The Help doesn't resolve. Aibileen and one of the other housekeepers do begin to find some freedom, but there is clearly a long road ahead for everyone involved in the story. This is presented visually in the film's closing shot.
The scenes I found most poignant, though, were a scene in which Aibileen's friend and co-conspirator Minnie is presented with a feast by her employers and an immediately following scene in which Aibileen's church community applauds her and the risk she has taken to tell her story. I was struck then with the conviction that all women deserve a feast, and all women deserve applause for what they have done both to sustain us and to set us free.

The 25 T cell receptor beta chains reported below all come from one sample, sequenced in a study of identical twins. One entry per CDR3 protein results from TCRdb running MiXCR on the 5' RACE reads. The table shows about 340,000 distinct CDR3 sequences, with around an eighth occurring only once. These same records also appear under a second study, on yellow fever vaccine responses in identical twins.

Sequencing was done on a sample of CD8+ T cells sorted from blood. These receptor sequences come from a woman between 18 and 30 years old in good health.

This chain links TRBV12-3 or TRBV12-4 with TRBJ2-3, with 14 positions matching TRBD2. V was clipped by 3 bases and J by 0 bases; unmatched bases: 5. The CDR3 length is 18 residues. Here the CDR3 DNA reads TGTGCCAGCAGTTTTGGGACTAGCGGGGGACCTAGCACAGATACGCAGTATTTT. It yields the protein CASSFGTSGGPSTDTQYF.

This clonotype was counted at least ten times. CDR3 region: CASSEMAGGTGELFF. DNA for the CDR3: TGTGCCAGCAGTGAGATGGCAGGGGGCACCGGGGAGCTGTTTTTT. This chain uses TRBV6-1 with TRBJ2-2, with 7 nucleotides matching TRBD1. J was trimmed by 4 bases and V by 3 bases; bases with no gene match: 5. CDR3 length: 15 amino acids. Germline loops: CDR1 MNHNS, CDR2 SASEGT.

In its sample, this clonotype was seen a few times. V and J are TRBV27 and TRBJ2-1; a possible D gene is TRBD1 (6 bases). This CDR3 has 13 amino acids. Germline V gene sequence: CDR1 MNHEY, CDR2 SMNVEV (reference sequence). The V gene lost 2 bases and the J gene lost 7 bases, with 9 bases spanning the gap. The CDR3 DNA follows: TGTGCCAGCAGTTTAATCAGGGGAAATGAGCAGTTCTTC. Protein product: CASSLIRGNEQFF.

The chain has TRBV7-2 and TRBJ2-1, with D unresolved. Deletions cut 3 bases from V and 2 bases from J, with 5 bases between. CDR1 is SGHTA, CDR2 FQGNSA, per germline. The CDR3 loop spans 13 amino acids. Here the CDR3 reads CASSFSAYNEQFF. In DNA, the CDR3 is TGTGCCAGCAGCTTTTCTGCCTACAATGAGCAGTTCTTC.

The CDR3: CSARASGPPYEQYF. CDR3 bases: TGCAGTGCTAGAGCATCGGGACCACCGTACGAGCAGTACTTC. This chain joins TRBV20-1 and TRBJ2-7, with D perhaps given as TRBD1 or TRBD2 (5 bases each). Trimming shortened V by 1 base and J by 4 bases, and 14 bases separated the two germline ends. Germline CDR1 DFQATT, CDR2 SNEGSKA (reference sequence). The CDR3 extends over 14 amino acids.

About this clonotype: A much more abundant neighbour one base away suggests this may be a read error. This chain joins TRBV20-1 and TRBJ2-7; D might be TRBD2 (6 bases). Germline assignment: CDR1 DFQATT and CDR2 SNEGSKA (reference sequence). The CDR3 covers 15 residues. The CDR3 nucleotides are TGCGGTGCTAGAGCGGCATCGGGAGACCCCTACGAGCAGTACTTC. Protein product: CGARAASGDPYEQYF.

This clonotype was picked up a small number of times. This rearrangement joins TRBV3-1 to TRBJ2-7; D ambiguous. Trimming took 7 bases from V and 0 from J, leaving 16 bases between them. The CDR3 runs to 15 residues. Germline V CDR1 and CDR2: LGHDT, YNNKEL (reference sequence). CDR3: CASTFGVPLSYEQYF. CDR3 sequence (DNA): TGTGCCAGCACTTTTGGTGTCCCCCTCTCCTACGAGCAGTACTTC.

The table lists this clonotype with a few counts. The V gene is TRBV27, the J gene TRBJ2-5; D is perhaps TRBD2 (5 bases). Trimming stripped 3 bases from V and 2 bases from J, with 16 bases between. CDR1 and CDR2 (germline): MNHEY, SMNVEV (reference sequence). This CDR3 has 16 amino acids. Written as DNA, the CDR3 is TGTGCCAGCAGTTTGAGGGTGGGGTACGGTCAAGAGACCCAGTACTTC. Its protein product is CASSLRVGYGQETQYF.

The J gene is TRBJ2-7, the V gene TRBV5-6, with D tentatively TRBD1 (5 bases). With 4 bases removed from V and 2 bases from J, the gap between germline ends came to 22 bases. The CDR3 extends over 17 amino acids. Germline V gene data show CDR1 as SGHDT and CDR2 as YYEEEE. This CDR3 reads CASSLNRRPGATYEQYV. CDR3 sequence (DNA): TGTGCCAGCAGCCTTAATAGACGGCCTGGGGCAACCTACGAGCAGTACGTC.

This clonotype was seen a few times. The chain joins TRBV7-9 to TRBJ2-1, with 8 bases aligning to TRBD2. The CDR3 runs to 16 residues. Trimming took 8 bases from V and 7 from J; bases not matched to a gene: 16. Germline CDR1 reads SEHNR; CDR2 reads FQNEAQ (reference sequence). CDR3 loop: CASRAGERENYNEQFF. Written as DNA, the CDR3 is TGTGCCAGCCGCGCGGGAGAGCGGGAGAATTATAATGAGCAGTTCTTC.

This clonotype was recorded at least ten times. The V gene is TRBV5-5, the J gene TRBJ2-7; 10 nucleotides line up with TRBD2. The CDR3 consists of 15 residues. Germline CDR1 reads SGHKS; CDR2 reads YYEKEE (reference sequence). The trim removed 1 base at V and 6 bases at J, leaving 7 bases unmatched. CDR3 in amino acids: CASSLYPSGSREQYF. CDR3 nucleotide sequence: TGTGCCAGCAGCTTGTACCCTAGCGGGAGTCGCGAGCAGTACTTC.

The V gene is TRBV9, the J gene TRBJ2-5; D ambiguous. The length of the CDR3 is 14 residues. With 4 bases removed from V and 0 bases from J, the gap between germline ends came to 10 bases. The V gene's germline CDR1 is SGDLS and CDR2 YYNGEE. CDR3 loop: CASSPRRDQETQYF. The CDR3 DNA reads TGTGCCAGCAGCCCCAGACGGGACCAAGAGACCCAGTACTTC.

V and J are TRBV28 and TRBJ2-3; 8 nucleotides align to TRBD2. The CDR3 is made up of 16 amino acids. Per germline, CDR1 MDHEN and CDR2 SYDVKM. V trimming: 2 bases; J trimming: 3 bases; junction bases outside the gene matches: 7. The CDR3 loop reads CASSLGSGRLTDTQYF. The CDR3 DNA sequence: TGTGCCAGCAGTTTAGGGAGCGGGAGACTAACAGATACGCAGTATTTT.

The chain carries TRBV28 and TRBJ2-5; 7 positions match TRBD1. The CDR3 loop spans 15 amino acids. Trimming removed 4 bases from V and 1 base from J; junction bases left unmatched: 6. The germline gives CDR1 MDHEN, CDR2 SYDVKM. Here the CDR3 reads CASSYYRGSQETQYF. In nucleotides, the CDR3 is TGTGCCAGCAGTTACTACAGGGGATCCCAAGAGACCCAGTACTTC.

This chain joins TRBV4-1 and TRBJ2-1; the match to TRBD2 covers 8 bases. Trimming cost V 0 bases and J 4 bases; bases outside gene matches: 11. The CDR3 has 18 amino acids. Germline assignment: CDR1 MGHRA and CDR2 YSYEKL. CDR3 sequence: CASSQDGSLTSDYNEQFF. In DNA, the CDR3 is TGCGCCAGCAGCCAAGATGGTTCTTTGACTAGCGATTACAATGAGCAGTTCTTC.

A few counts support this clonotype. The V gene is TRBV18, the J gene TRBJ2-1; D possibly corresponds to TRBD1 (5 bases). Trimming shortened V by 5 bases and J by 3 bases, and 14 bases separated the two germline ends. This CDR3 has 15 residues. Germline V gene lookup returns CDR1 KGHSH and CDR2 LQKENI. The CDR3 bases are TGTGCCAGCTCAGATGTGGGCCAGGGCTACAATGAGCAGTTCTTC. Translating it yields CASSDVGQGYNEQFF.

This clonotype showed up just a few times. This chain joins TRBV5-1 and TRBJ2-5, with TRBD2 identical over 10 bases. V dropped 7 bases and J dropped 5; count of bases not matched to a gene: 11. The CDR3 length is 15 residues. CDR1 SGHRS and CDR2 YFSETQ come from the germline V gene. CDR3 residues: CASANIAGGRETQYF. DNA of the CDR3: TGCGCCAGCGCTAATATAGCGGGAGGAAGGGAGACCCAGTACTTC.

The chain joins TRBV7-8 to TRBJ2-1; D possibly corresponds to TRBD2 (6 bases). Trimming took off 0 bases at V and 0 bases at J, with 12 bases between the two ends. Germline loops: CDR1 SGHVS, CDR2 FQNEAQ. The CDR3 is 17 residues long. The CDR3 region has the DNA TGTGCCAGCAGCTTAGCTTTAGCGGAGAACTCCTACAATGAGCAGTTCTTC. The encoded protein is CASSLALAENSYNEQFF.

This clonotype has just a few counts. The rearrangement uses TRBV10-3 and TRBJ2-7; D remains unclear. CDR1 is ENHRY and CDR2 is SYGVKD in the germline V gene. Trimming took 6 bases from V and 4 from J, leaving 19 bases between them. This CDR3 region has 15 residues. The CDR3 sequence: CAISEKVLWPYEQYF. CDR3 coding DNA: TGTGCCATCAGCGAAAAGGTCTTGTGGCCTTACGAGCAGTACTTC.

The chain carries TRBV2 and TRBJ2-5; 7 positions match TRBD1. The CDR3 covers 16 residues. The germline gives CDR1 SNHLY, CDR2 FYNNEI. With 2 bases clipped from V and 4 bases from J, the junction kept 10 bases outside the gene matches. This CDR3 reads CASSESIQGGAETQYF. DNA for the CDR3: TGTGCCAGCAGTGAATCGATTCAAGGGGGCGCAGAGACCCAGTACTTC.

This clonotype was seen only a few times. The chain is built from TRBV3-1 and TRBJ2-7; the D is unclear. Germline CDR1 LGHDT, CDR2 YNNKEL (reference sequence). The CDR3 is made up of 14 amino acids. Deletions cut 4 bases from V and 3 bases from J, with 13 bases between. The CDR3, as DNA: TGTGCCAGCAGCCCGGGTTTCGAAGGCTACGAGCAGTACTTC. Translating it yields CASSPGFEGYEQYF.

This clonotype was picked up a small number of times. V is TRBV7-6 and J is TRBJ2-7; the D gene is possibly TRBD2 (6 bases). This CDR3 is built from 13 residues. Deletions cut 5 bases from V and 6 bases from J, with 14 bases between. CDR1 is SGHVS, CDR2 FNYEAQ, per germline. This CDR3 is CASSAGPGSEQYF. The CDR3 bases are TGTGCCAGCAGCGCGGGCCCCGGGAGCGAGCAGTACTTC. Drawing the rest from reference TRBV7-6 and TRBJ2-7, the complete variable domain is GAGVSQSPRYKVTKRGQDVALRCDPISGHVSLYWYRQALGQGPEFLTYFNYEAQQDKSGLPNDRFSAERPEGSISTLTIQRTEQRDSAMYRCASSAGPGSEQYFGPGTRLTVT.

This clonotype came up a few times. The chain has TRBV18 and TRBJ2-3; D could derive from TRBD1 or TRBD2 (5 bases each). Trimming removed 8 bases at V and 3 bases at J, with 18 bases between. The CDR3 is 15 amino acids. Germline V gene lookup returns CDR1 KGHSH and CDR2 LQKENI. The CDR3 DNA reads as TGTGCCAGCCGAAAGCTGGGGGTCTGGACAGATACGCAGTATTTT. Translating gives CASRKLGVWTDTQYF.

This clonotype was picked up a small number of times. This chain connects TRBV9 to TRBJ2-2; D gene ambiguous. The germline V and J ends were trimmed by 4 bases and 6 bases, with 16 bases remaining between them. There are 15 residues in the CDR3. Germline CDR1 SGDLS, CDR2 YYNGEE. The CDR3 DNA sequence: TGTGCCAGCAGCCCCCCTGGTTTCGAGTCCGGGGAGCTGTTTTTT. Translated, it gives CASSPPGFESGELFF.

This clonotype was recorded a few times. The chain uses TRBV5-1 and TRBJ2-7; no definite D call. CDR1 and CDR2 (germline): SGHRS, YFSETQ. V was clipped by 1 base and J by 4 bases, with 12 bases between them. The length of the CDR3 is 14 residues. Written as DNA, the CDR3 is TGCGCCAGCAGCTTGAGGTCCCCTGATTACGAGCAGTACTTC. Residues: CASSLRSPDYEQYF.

The Help isn't a "true" story in that the events it portrays did not happen in history, but it is true in that it tells us the truth about the world we inhabit now. The Civil Rights Movement of the 1960s essentially ended institutionalized racism in the United States, but Materialism still rears its ugly head. As in the '60s, our world will begin to change for the better when the oppressed begin to shake off the yoke of their oppressors, forcing the oppressors to take note of the yokes placed upon them by the system itself. I pray God gives us more truth-tellers like Aibileen to help begin to set us free.